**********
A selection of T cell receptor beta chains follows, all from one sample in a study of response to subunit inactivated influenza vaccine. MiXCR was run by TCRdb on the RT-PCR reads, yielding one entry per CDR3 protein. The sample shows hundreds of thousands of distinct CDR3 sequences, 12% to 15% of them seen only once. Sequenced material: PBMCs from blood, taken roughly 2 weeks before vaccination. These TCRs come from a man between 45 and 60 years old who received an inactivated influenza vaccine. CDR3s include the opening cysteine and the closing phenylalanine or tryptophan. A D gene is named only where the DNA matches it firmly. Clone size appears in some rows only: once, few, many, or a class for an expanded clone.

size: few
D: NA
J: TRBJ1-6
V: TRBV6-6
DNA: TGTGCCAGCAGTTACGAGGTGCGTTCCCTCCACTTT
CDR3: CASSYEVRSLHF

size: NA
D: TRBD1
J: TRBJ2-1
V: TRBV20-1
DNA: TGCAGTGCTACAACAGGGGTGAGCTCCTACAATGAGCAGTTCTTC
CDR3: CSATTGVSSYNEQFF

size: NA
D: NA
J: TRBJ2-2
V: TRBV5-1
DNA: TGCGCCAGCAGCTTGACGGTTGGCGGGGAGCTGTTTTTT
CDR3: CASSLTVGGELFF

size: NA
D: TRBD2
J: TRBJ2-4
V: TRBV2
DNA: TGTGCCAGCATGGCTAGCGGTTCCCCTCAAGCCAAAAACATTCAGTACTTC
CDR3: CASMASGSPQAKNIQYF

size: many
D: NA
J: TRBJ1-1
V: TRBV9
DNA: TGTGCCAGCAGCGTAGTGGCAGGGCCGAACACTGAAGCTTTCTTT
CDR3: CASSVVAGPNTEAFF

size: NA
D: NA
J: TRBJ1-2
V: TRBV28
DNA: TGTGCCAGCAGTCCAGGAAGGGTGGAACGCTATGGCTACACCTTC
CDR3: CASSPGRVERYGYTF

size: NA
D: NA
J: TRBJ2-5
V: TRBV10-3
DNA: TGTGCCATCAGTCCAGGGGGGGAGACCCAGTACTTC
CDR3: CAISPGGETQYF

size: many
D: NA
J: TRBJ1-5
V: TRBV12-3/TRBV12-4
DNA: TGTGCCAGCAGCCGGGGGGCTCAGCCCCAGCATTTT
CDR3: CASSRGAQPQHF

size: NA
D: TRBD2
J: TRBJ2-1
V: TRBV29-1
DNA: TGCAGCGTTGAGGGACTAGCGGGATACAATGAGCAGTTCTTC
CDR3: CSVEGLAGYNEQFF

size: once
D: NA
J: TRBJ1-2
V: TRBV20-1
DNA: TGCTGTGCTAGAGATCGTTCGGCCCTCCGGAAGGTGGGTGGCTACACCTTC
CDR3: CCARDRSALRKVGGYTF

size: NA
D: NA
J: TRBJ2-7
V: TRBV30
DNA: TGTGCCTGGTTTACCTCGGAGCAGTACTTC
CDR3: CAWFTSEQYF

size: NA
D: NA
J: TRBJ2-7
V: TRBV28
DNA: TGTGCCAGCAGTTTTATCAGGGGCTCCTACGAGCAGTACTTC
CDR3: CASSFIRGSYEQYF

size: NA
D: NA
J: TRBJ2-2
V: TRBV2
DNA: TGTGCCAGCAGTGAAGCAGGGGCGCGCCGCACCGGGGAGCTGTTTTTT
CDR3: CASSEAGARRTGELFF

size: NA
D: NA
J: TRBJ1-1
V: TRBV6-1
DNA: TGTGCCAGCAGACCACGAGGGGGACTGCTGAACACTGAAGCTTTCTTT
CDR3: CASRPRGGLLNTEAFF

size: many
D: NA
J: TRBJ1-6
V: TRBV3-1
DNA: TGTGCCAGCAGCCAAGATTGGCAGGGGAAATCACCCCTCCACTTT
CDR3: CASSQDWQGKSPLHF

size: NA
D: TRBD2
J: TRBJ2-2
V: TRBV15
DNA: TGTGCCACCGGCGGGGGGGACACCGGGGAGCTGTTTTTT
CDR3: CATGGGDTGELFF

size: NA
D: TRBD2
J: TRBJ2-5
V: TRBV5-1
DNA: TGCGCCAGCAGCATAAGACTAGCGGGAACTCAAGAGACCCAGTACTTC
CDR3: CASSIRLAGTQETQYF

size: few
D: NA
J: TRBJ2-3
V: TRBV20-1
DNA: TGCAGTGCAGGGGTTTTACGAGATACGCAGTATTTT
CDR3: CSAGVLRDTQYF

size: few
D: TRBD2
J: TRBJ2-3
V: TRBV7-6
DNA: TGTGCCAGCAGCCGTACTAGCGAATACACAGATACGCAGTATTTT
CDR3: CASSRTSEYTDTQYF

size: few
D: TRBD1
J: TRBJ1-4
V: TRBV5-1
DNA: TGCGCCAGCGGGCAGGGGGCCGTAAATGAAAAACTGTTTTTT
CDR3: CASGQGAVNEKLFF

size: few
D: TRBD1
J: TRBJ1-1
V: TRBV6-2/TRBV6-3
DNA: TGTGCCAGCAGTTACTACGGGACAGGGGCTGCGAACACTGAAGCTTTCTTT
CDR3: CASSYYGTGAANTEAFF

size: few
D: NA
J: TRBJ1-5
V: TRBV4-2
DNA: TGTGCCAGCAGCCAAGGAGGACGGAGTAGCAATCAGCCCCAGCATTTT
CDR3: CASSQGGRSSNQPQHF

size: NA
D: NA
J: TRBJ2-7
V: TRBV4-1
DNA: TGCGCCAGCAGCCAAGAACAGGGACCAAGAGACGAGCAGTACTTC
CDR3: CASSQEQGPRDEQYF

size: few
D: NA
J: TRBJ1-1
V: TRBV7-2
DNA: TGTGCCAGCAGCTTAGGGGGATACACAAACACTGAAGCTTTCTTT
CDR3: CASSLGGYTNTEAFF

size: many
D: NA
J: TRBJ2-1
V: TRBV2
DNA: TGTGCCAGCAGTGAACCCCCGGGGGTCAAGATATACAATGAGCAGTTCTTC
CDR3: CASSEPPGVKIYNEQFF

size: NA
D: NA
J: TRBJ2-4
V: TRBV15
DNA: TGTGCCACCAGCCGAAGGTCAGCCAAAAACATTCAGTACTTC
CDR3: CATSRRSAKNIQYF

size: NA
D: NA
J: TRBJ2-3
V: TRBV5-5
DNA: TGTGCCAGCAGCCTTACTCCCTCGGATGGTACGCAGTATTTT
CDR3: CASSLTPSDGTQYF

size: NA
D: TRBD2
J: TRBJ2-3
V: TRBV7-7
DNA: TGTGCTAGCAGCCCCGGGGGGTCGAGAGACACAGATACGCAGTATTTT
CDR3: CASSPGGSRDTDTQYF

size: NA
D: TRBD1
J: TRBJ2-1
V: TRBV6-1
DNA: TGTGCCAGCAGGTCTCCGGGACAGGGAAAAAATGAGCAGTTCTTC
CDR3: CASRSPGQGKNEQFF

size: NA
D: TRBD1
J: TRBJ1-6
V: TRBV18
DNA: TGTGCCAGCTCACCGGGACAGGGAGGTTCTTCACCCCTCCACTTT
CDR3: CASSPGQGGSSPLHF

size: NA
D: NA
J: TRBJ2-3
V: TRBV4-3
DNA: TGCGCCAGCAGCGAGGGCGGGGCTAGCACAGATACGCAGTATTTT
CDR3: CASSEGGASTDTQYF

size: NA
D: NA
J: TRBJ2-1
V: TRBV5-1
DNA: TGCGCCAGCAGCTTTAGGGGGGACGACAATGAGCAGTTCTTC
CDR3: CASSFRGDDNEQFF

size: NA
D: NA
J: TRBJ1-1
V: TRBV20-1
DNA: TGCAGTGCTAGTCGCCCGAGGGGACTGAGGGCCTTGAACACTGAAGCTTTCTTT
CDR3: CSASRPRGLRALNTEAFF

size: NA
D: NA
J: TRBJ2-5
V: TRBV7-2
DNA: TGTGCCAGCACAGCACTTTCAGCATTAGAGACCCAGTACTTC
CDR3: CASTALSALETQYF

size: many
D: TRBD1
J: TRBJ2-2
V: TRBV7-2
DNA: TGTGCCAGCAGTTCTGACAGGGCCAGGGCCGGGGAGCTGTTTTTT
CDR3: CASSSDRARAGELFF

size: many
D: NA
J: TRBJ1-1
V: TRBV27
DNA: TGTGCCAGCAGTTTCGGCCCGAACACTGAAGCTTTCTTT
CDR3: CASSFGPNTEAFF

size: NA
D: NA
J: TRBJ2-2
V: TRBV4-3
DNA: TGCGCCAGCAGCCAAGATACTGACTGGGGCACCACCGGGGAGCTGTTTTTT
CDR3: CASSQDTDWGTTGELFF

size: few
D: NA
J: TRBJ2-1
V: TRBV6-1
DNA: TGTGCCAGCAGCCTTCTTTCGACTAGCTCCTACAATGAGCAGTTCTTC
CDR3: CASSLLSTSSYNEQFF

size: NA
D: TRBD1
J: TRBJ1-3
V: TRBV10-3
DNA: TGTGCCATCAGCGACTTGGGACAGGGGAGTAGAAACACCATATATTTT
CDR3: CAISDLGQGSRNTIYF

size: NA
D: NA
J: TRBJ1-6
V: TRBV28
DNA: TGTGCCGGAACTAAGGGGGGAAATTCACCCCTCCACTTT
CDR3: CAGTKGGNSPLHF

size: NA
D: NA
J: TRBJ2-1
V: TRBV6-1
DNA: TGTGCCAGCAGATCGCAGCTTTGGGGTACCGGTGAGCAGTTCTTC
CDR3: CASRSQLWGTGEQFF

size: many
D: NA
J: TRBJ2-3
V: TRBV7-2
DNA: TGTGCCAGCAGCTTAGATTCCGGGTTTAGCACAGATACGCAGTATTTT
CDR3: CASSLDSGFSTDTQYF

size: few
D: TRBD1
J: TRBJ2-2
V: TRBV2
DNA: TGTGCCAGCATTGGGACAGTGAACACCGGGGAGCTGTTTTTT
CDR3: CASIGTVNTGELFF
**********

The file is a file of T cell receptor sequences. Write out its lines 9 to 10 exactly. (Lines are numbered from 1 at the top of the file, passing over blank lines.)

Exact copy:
D: TRBD1
J: TRBJ2-1